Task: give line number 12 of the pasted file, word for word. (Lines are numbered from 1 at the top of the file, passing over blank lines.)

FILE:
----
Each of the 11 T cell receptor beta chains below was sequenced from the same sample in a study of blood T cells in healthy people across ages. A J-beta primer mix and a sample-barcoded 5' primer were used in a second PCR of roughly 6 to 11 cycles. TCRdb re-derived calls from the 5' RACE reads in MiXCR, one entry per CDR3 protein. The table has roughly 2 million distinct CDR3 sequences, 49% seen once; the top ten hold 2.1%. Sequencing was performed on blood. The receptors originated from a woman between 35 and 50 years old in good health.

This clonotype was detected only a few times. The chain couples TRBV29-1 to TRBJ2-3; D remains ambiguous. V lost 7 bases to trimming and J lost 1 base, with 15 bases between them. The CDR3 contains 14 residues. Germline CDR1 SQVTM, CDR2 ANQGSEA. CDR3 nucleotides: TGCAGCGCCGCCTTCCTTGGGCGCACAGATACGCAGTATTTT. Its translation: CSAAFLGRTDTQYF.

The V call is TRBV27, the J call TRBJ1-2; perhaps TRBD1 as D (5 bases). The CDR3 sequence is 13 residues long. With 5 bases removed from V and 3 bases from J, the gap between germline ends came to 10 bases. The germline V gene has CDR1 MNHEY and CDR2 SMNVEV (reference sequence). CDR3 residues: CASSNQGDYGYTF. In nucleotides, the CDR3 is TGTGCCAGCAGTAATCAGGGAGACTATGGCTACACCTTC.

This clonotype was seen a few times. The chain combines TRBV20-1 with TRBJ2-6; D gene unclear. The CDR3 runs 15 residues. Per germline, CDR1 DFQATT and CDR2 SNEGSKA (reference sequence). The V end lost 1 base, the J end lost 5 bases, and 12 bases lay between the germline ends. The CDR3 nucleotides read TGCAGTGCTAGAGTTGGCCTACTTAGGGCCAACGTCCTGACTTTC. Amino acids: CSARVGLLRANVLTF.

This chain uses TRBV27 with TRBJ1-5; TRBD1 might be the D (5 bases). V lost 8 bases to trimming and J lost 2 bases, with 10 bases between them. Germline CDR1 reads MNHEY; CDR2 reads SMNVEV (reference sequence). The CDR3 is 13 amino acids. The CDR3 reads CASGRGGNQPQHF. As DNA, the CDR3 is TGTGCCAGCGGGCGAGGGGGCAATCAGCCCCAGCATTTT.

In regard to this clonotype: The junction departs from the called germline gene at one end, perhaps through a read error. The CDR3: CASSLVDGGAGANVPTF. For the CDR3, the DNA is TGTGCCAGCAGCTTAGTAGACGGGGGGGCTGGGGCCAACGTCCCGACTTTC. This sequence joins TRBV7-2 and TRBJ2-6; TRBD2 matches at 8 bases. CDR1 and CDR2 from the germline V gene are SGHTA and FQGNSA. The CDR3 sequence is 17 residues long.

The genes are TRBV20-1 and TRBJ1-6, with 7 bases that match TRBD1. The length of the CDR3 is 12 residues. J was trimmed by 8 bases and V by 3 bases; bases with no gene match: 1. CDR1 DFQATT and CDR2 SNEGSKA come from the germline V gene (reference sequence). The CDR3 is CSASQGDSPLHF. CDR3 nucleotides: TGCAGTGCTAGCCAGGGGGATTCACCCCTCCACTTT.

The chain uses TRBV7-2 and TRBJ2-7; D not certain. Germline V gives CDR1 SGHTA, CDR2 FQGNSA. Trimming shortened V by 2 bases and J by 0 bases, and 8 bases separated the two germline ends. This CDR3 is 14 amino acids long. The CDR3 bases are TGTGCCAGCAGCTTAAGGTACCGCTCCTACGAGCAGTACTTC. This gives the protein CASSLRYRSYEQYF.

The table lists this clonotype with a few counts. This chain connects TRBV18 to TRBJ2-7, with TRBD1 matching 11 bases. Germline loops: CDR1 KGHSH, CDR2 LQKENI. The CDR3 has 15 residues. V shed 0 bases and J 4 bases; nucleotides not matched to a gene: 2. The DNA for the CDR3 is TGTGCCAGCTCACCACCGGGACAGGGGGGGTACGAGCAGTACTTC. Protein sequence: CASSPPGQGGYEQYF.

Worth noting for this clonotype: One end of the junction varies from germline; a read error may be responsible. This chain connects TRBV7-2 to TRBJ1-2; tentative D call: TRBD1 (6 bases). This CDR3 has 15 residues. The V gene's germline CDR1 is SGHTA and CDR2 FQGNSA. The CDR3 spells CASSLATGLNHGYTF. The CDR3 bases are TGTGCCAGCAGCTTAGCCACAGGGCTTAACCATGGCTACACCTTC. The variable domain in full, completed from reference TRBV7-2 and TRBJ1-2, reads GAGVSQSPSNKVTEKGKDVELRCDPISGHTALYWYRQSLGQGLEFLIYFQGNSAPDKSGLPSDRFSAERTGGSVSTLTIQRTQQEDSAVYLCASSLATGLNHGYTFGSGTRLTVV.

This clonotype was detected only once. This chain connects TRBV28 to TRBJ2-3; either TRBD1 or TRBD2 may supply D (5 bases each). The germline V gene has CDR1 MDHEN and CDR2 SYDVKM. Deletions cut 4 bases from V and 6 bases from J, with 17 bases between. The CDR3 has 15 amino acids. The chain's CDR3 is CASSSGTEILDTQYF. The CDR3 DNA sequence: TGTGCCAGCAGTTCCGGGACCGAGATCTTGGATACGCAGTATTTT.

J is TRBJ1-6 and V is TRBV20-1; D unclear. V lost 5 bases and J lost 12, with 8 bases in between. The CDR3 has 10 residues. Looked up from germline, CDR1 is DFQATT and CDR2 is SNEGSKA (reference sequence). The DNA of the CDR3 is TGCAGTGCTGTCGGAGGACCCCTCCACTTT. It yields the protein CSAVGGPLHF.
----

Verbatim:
J is TRBJ1-6 and V is TRBV20-1; D unclear. V lost 5 bases and J lost 12, with 8 bases in between. The CDR3 has 10 residues. Looked up from germline, CDR1 is DFQATT and CDR2 is SNEGSKA (reference sequence). The DNA of the CDR3 is TGCAGTGCTGTCGGAGGACCCCTCCACTTT. It yields the protein CSAVGGPLHF.